While Meredith is credited as the sole director of the film, his role as a knife-grinding murder suspect allowed for others to take the helm. A friend of Meredith, Laughton took up direction when he stepped in front of the camera. Likewise, in the few scenes where both Laughton and Meredith appear, it was Franchot Tone who sat in the director’s chair. While the multiple directors brought the risk of creating a hodgepodge of styles, the common vision of the three friends, along with the always collaborative pre-planning created a consistent, fun, and thrilling picture. Continue reading “The Crank: ‘The Man on the Eiffel Tower’ Program Notes (4/25/13 Screening)” »

The Crank: ‘Crime and Punishment’ Program Notes (4/11/13 Screening)

The Crank is a graduate student organization that runs weekly screenings of the UCLA Film & Television Archive’s extensive holdings. The Crank shows films that either are not widely available on video or are such spectacular specimens of nitrate and celluloid that merely to see them on a television set would be a crime both to the student of film and to the canon of film history.


Following the box office disappointment of The Scarlett Empress (1934) and the political controversy of The Devil is a Woman (1935), director Josef von Sternberg parted ways not only with Paramount but also with his frequent collaborator and muse, Marlene Dietrich. According to von Sternberg, he was “liquidated by Lubitsch,” an ironic musing since the latter did little to interfere as production manager on the film except change the title.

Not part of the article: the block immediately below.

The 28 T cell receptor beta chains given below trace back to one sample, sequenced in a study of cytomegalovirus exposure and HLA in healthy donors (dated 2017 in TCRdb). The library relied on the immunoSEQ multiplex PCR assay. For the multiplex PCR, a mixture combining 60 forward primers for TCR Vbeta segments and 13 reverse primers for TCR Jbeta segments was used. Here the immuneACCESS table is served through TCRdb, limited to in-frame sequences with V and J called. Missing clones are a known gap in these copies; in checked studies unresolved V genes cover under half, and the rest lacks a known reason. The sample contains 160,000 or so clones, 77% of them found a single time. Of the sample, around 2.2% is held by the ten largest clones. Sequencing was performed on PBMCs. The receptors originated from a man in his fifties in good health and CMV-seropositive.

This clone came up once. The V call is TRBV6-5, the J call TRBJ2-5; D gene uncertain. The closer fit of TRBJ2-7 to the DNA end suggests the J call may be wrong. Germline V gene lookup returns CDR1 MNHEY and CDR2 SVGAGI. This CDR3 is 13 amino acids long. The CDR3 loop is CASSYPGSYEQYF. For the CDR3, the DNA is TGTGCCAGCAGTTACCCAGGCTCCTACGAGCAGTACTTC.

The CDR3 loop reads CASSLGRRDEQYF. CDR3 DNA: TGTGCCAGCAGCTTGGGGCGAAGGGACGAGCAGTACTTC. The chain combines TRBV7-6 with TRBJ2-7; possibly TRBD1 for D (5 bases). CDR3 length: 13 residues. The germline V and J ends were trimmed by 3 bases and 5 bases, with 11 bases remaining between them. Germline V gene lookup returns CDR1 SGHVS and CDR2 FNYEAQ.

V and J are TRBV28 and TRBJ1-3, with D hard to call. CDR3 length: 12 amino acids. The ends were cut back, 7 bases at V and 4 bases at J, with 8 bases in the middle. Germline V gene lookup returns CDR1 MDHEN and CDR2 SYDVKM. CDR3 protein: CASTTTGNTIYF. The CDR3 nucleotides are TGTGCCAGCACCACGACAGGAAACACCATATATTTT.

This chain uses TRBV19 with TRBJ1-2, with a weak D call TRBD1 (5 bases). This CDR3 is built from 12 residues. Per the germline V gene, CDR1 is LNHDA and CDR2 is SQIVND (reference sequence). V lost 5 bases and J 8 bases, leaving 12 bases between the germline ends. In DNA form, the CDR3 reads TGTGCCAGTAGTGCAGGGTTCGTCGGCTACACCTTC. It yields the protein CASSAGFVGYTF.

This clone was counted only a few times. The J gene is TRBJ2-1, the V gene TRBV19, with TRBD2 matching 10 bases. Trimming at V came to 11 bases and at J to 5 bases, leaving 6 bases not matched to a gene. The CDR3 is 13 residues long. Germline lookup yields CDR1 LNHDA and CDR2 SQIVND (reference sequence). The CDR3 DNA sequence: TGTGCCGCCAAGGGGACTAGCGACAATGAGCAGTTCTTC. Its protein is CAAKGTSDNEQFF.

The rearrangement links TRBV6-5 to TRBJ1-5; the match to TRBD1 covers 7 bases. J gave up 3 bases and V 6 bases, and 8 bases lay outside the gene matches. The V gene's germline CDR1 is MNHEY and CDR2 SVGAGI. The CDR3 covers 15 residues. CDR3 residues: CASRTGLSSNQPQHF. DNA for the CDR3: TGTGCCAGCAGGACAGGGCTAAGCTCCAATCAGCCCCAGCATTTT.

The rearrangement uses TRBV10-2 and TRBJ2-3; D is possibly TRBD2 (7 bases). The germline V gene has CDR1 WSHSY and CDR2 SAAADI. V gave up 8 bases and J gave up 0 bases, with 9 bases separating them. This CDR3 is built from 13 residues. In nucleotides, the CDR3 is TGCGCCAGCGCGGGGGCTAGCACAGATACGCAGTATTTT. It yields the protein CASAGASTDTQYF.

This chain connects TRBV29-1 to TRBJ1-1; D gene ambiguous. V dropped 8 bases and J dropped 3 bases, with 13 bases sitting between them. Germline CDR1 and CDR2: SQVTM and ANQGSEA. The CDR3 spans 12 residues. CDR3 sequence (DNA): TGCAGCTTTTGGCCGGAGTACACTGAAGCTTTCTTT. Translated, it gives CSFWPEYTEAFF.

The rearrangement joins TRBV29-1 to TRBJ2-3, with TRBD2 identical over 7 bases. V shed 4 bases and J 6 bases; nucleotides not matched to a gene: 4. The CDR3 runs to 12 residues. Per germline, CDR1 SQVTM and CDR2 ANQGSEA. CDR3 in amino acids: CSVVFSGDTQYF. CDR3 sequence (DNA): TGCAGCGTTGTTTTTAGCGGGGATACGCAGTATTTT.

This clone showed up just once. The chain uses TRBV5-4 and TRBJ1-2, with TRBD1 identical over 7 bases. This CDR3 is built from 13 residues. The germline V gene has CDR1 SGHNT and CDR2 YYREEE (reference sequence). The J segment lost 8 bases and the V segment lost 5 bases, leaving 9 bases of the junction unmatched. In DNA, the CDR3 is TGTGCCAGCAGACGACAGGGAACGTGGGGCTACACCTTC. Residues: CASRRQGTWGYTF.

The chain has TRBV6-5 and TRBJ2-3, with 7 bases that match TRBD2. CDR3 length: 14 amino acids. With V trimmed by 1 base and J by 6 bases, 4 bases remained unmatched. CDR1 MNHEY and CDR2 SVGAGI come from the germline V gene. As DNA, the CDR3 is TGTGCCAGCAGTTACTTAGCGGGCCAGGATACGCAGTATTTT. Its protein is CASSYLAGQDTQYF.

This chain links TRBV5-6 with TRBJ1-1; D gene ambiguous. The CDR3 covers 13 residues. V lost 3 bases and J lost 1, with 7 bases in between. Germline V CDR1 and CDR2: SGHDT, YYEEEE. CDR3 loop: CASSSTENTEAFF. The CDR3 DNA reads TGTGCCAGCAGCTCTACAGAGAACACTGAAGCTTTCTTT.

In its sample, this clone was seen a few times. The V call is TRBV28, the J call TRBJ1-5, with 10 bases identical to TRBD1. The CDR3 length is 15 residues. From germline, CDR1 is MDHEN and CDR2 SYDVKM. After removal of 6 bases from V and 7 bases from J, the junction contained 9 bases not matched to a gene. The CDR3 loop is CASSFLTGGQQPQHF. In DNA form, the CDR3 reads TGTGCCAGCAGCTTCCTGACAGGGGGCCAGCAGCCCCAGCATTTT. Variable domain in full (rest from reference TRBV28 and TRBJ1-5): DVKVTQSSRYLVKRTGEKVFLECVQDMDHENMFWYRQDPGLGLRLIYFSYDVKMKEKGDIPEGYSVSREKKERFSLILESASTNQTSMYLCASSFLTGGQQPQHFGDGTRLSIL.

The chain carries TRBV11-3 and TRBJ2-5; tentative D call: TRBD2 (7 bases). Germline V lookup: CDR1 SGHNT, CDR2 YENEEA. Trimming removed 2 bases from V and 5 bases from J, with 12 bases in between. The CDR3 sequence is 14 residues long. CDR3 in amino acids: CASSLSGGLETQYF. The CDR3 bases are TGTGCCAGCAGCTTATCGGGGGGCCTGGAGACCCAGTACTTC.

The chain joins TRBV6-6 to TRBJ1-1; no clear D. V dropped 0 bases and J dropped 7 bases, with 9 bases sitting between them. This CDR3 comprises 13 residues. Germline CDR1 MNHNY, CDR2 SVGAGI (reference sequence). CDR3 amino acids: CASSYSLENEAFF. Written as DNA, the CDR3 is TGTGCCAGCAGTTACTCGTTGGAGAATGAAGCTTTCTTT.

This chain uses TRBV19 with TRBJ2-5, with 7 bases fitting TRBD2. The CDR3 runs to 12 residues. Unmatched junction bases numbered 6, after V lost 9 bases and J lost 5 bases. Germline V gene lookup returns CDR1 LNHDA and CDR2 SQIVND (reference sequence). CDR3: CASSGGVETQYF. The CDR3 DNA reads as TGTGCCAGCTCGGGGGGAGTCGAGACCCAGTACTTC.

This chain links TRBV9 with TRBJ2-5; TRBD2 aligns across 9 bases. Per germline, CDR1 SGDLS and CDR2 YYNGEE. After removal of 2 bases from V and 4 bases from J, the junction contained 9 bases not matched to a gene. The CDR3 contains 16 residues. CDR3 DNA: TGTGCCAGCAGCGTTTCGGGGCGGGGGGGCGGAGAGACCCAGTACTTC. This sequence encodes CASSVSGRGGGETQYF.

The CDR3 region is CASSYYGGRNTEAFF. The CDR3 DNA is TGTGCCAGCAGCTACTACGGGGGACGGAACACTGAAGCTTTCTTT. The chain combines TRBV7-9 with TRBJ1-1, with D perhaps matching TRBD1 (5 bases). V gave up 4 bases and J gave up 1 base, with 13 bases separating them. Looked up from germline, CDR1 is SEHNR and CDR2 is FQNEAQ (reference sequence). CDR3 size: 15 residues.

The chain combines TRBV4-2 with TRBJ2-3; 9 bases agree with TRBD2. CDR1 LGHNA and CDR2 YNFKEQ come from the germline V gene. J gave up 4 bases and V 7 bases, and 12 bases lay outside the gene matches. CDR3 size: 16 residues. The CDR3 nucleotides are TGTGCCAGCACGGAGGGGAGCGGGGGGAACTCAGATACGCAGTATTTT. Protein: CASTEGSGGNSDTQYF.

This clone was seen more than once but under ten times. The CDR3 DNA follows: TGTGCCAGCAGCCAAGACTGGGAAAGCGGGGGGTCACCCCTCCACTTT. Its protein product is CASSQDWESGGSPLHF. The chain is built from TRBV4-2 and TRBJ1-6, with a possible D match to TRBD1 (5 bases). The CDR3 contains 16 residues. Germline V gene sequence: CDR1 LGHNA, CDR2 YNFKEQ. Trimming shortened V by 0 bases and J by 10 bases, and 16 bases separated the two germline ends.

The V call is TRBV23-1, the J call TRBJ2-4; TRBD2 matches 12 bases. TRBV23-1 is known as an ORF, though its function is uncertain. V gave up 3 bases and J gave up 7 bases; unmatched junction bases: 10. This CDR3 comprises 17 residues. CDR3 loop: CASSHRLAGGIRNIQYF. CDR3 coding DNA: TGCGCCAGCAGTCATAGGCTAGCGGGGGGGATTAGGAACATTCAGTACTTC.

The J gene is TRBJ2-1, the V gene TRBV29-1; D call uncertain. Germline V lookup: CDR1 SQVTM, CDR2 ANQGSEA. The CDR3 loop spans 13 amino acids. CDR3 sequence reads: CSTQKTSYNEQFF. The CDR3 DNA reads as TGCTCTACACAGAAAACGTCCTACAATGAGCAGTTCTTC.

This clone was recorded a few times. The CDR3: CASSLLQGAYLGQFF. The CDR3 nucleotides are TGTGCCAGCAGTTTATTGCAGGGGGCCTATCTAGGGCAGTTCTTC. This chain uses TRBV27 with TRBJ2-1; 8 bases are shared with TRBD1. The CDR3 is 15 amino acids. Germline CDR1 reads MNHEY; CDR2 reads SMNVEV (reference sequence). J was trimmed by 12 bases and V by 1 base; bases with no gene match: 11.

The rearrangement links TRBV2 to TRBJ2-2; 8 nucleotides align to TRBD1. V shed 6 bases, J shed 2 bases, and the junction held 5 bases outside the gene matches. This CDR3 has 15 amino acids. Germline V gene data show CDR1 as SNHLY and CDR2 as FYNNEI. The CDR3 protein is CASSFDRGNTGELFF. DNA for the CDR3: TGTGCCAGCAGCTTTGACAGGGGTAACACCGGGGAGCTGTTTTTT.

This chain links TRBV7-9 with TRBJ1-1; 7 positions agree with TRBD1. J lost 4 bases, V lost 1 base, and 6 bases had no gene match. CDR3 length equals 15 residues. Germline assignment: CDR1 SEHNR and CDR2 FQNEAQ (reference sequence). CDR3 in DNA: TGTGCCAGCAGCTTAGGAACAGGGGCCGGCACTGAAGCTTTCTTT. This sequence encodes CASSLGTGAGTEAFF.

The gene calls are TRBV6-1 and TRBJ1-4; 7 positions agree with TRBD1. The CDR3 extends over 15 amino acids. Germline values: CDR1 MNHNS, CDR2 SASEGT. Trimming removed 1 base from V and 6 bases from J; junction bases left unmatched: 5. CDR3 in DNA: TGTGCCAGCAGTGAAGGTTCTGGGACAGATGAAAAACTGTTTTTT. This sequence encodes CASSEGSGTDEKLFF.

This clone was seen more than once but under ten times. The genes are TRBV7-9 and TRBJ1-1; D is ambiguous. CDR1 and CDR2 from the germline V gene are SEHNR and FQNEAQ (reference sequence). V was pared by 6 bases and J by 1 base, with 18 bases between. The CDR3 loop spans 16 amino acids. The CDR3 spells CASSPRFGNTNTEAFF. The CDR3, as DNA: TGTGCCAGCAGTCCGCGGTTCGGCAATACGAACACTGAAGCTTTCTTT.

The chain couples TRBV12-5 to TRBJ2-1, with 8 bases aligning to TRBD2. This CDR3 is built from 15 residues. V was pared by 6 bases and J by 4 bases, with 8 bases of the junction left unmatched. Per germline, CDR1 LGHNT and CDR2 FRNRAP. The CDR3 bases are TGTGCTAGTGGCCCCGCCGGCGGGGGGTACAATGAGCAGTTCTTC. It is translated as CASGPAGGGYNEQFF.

Luckily, Ben Schulberg, who had just signed a production deal with Harry Cohn at Columbia, enlisted von Sternberg after his ousting at Paramount, offering him a two-picture deal and a fresh start. Soon von Sternberg’s fortunes became tied with another European émigré signed with the studio, the Hungarian-born actor Peter Lorre. Known primarily for his theater work in Germany with Bertolt Brecht and Kurt Weill, Lorre had left his mark as the murderer in Fritz Lang’s M (1931) and had just starred in Alfred Hitchcock’s The Man Who Knew Too Much (1935) in London. Eager to establish himself in Hollywood, Lorre presented Cohn with the idea of adapting Dostoyevsky’s Crime and Punishment as a vehicle for him to star in as its conflicted and murderous criminology student, Roderick Raskolnikov. As Hollywood legend has it, Lorre had his secretary type a monosyllabic synopsis to prove to Cohn that translating Dostoyevsky’s novel from page to screen was possible. Allegedly, Cohn, who was enraptured with the idea, only had one question for Lorre: “Tell me—has this book got a publisher?” Continue reading “The Crank: ‘Crime and Punishment’ Program Notes (4/11/13 Screening)” »